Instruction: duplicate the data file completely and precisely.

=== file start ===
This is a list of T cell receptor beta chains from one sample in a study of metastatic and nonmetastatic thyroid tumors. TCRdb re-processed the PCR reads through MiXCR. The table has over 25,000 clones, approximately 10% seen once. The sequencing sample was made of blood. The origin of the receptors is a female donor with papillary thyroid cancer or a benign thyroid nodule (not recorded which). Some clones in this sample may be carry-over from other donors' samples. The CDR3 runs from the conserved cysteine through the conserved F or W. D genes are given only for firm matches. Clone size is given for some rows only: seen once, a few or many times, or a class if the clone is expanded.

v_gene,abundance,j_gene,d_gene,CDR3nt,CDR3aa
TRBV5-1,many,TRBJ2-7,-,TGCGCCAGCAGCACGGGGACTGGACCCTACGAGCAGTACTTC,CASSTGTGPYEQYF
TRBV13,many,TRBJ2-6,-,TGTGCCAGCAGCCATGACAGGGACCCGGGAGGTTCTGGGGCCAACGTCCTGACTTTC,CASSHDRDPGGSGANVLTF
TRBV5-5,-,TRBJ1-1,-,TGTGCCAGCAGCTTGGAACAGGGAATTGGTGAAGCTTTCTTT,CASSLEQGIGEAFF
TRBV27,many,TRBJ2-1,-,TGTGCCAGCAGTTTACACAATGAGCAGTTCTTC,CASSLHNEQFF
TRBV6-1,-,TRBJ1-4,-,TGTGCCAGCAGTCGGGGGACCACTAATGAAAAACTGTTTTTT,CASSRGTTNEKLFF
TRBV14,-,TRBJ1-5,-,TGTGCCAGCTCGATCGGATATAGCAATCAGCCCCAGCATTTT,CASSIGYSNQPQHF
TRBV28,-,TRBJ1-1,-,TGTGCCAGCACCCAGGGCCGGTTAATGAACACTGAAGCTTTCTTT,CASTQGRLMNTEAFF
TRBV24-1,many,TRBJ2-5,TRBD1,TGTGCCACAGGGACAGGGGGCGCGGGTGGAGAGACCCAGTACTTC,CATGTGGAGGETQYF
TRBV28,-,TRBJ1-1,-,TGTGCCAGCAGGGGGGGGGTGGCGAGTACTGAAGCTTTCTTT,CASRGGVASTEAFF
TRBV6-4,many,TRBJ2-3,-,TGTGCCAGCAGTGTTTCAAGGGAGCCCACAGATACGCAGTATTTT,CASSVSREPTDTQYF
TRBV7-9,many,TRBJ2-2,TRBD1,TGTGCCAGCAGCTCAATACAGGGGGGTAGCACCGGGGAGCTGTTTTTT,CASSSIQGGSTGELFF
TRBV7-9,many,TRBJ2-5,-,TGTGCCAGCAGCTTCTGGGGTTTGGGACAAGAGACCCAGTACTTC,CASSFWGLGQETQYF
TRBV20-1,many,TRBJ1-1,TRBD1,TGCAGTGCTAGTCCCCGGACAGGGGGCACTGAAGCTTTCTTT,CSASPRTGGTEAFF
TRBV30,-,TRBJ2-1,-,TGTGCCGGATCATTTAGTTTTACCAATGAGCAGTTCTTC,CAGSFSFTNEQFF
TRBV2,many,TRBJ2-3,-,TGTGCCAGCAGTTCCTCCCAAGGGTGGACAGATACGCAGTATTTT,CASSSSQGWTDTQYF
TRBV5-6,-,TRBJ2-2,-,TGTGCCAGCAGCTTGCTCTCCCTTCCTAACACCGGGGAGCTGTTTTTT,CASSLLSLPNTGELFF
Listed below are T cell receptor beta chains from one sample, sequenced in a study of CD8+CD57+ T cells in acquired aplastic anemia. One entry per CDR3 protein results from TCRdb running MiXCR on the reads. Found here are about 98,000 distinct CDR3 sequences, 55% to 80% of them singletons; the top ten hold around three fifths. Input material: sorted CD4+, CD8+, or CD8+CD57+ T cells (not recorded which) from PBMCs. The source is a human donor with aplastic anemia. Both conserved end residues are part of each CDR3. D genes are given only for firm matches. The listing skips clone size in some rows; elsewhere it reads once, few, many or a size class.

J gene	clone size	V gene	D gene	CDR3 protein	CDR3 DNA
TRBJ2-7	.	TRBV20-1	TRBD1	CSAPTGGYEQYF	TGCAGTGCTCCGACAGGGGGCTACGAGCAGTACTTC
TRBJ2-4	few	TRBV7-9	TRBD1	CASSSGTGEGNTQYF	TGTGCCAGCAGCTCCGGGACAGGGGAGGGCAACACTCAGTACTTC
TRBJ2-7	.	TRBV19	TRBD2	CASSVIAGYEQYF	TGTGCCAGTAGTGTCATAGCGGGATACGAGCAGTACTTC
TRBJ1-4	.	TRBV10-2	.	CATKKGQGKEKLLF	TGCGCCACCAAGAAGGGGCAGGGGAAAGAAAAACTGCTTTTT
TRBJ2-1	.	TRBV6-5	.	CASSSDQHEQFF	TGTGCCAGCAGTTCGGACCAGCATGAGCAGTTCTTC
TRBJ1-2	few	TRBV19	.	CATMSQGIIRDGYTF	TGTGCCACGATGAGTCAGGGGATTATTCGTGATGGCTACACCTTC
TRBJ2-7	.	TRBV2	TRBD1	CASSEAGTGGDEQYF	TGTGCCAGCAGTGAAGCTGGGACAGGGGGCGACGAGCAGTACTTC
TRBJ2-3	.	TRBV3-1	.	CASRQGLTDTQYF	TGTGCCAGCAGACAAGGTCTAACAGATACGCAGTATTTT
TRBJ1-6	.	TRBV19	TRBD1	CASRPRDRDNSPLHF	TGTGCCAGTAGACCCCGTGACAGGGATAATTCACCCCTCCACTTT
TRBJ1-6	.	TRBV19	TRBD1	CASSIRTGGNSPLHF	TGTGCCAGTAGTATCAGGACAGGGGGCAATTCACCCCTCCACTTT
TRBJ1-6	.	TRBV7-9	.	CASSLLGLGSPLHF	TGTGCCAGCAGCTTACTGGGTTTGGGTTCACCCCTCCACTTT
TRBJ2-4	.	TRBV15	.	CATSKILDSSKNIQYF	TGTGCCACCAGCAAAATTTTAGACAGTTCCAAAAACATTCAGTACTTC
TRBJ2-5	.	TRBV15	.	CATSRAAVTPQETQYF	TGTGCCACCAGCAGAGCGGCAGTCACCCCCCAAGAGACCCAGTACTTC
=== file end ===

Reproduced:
This is a list of T cell receptor beta chains from one sample in a study of metastatic and nonmetastatic thyroid tumors. TCRdb re-processed the PCR reads through MiXCR. The table has over 25,000 clones, approximately 10% seen once. The sequencing sample was made of blood. The origin of the receptors is a female donor with papillary thyroid cancer or a benign thyroid nodule (not recorded which). Some clones in this sample may be carry-over from other donors' samples. The CDR3 runs from the conserved cysteine through the conserved F or W. D genes are given only for firm matches. Clone size is given for some rows only: seen once, a few or many times, or a class if the clone is expanded.

v_gene,abundance,j_gene,d_gene,CDR3nt,CDR3aa
TRBV5-1,many,TRBJ2-7,-,TGCGCCAGCAGCACGGGGACTGGACCCTACGAGCAGTACTTC,CASSTGTGPYEQYF
TRBV13,many,TRBJ2-6,-,TGTGCCAGCAGCCATGACAGGGACCCGGGAGGTTCTGGGGCCAACGTCCTGACTTTC,CASSHDRDPGGSGANVLTF
TRBV5-5,-,TRBJ1-1,-,TGTGCCAGCAGCTTGGAACAGGGAATTGGTGAAGCTTTCTTT,CASSLEQGIGEAFF
TRBV27,many,TRBJ2-1,-,TGTGCCAGCAGTTTACACAATGAGCAGTTCTTC,CASSLHNEQFF
TRBV6-1,-,TRBJ1-4,-,TGTGCCAGCAGTCGGGGGACCACTAATGAAAAACTGTTTTTT,CASSRGTTNEKLFF
TRBV14,-,TRBJ1-5,-,TGTGCCAGCTCGATCGGATATAGCAATCAGCCCCAGCATTTT,CASSIGYSNQPQHF
TRBV28,-,TRBJ1-1,-,TGTGCCAGCACCCAGGGCCGGTTAATGAACACTGAAGCTTTCTTT,CASTQGRLMNTEAFF
TRBV24-1,many,TRBJ2-5,TRBD1,TGTGCCACAGGGACAGGGGGCGCGGGTGGAGAGACCCAGTACTTC,CATGTGGAGGETQYF
TRBV28,-,TRBJ1-1,-,TGTGCCAGCAGGGGGGGGGTGGCGAGTACTGAAGCTTTCTTT,CASRGGVASTEAFF
TRBV6-4,many,TRBJ2-3,-,TGTGCCAGCAGTGTTTCAAGGGAGCCCACAGATACGCAGTATTTT,CASSVSREPTDTQYF
TRBV7-9,many,TRBJ2-2,TRBD1,TGTGCCAGCAGCTCAATACAGGGGGGTAGCACCGGGGAGCTGTTTTTT,CASSSIQGGSTGELFF
TRBV7-9,many,TRBJ2-5,-,TGTGCCAGCAGCTTCTGGGGTTTGGGACAAGAGACCCAGTACTTC,CASSFWGLGQETQYF
TRBV20-1,many,TRBJ1-1,TRBD1,TGCAGTGCTAGTCCCCGGACAGGGGGCACTGAAGCTTTCTTT,CSASPRTGGTEAFF
TRBV30,-,TRBJ2-1,-,TGTGCCGGATCATTTAGTTTTACCAATGAGCAGTTCTTC,CAGSFSFTNEQFF
TRBV2,many,TRBJ2-3,-,TGTGCCAGCAGTTCCTCCCAAGGGTGGACAGATACGCAGTATTTT,CASSSSQGWTDTQYF
TRBV5-6,-,TRBJ2-2,-,TGTGCCAGCAGCTTGCTCTCCCTTCCTAACACCGGGGAGCTGTTTTTT,CASSLLSLPNTGELFF
Listed below are T cell receptor beta chains from one sample, sequenced in a study of CD8+CD57+ T cells in acquired aplastic anemia. One entry per CDR3 protein results from TCRdb running MiXCR on the reads. Found here are about 98,000 distinct CDR3 sequences, 55% to 80% of them singletons; the top ten hold around three fifths. Input material: sorted CD4+, CD8+, or CD8+CD57+ T cells (not recorded which) from PBMCs. The source is a human donor with aplastic anemia. Both conserved end residues are part of each CDR3. D genes are given only for firm matches. The listing skips clone size in some rows; elsewhere it reads once, few, many or a size class.

J gene	clone size	V gene	D gene	CDR3 protein	CDR3 DNA
TRBJ2-7	.	TRBV20-1	TRBD1	CSAPTGGYEQYF	TGCAGTGCTCCGACAGGGGGCTACGAGCAGTACTTC
TRBJ2-4	few	TRBV7-9	TRBD1	CASSSGTGEGNTQYF	TGTGCCAGCAGCTCCGGGACAGGGGAGGGCAACACTCAGTACTTC
TRBJ2-7	.	TRBV19	TRBD2	CASSVIAGYEQYF	TGTGCCAGTAGTGTCATAGCGGGATACGAGCAGTACTTC
TRBJ1-4	.	TRBV10-2	.	CATKKGQGKEKLLF	TGCGCCACCAAGAAGGGGCAGGGGAAAGAAAAACTGCTTTTT
TRBJ2-1	.	TRBV6-5	.	CASSSDQHEQFF	TGTGCCAGCAGTTCGGACCAGCATGAGCAGTTCTTC
TRBJ1-2	few	TRBV19	.	CATMSQGIIRDGYTF	TGTGCCACGATGAGTCAGGGGATTATTCGTGATGGCTACACCTTC
TRBJ2-7	.	TRBV2	TRBD1	CASSEAGTGGDEQYF	TGTGCCAGCAGTGAAGCTGGGACAGGGGGCGACGAGCAGTACTTC
TRBJ2-3	.	TRBV3-1	.	CASRQGLTDTQYF	TGTGCCAGCAGACAAGGTCTAACAGATACGCAGTATTTT
TRBJ1-6	.	TRBV19	TRBD1	CASRPRDRDNSPLHF	TGTGCCAGTAGACCCCGTGACAGGGATAATTCACCCCTCCACTTT
TRBJ1-6	.	TRBV19	TRBD1	CASSIRTGGNSPLHF	TGTGCCAGTAGTATCAGGACAGGGGGCAATTCACCCCTCCACTTT
TRBJ1-6	.	TRBV7-9	.	CASSLLGLGSPLHF	TGTGCCAGCAGCTTACTGGGTTTGGGTTCACCCCTCCACTTT
TRBJ2-4	.	TRBV15	.	CATSKILDSSKNIQYF	TGTGCCACCAGCAAAATTTTAGACAGTTCCAAAAACATTCAGTACTTC
TRBJ2-5	.	TRBV15	.	CATSRAAVTPQETQYF	TGTGCCACCAGCAGAGCGGCAGTCACCCCCCAAGAGACCCAGTACTTC